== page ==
“If ye are prepared ye shall not fear,” is from the Doctrine and Covenants of the Church of Jesus Christ of Latter-day Saints and is quoted in Prophetic Statements on Food Storage for Latter-day Saints, by Neil H. Leash.
In the forward to Leash’s book, Duane S. Crowther, author of Inspired Prophetic Warnings, advises to avoid fear and anxiety by making sound preparations, and to approach the subject with an “urgent calm” rather than anxiety and alarm.
Leash and Crowther aren’t simply talking about food storage. They’re talking about preserving your well-being beyond food, including money and investing—all of which can be lost in a blink of an eye.
Considering how bull markets end—a crash—and how in a couple of days our food network can be disrupted beyond recognition–there are a lot of similarities in their fragility. The stock market crash on October 24, 1929 certainly involved the fragility of both.
And yet, investors know they should have some bonds, for example, but for whatever reason, put them off until tomorrow—a guarantee they will not have them today. They know they should have some food stored, but most don’t have a long-term plan; knowing and doing live in two different worlds.
I had a chance to listen the late John Kenneth Galbraith talk when I was at Babson in the early 90s. Keynesian economics aside, I appreciate his understanding of investor psychology—and how timeless his advice has been. Leash refers to Galbraith’s book: A Short History of Financial Euphoria from 1994:
- There can be few fields of human endeavor in which history counts for so little as in the world of finance. Past experience, to the extent that it is part of memory at all, is dismissed as the primitive refuge of those who do not have the insight to appreciate the incredible wonders of the present (p. 13).
- All crises have involved debt that, in one fashion or another, has become dangerously out of scale in relation to the underlying means of payment (p. 20).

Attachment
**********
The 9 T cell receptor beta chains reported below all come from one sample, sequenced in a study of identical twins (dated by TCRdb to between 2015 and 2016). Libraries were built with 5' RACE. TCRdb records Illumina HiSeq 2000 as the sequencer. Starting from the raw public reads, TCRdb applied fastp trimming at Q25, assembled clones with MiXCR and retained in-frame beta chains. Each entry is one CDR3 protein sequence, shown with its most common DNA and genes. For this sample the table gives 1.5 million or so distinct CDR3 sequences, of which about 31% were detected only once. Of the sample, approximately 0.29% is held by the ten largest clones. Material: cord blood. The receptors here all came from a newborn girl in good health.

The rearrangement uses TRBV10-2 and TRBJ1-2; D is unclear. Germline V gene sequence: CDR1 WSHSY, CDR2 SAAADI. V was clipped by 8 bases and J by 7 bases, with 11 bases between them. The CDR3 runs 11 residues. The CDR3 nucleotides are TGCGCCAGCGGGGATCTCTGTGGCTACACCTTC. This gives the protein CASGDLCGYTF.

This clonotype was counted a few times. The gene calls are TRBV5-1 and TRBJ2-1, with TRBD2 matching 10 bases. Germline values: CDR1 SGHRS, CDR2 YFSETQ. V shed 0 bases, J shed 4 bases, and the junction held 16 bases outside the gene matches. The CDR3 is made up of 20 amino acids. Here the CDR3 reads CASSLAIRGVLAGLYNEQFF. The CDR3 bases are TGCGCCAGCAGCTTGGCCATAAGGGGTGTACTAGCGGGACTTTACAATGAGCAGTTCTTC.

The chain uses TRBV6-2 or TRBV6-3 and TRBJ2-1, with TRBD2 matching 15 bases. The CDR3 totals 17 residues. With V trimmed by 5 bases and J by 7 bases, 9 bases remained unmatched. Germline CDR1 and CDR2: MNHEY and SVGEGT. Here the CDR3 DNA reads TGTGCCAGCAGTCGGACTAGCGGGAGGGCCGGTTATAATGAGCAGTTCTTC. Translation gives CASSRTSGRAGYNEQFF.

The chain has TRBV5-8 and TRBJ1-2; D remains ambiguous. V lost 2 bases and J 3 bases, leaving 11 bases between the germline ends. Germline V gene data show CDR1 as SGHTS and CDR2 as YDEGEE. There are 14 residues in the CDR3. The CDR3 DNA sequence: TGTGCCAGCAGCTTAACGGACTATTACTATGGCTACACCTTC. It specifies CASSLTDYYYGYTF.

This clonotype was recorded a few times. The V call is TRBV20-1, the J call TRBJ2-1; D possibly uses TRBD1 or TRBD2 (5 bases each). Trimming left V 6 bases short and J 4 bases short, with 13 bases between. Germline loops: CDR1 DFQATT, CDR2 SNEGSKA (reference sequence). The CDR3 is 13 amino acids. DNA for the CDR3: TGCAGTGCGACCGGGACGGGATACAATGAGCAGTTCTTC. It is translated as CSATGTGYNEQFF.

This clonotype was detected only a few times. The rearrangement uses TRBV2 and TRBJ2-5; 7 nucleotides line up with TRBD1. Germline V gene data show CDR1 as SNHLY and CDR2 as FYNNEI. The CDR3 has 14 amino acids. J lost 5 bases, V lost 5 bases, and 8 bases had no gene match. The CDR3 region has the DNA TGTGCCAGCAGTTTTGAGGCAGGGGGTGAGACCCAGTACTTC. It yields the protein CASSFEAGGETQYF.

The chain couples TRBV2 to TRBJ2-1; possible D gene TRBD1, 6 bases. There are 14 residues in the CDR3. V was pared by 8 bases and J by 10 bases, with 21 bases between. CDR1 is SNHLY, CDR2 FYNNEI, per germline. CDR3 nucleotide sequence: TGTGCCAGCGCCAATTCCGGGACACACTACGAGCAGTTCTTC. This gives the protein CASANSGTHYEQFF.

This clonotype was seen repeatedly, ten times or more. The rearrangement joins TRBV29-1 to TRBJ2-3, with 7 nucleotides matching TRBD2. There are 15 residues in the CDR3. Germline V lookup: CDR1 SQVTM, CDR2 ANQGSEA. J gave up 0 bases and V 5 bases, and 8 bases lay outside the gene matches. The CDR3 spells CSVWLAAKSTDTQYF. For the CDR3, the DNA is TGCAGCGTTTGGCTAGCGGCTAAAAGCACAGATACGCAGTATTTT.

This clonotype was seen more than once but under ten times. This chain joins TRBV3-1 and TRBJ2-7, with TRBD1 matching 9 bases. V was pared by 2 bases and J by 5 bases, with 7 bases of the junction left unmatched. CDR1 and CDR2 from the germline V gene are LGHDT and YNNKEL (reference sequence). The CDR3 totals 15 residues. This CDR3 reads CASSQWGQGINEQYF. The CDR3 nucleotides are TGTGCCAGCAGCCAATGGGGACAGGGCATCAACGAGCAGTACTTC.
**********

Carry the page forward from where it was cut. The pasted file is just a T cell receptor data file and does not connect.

- Individuals and institutions are captured by the wondrous satisfaction from accruing wealth (p. 106).
- The associated illusion of insight is protected, in turn, by the oft-noted public impression that intelligence, one’s own and that of others, marches in close step with the possession of money (p. 106).
- Out of that belief, thus instilled, then comes action—the bidding up of values (p. 106).
- The upward movement confirms the commitment to personal and group wisdom. And so on to the moment of mass disillusion and the crash (p. 106).
- And thus the rule, supported by the experience of centuries: the speculative episode always ends not with a whimper but with a bang (p. 4)
- When will come the next great speculative episode, and in what venue will it recur…there are no answers; no one knows, and anyone who presumes to answer does not know he doesn’t know. But one thing is certain: there will be another of these episodes and yet more beyond. Fools, as it has long been said, are indeed separated, soon or eventually, from their money. So, alas, are those who, responding to a general mood of optimism, are captured by a sense of their own financial acumen. Thus it has been for centuries; this in the long future it will also be (p. 110)
- Then will be rediscovered the oldest rule of Wall Street: Financial genius is before the fall (p. 98).
Originally posted at Yoursurvivalguy.com.
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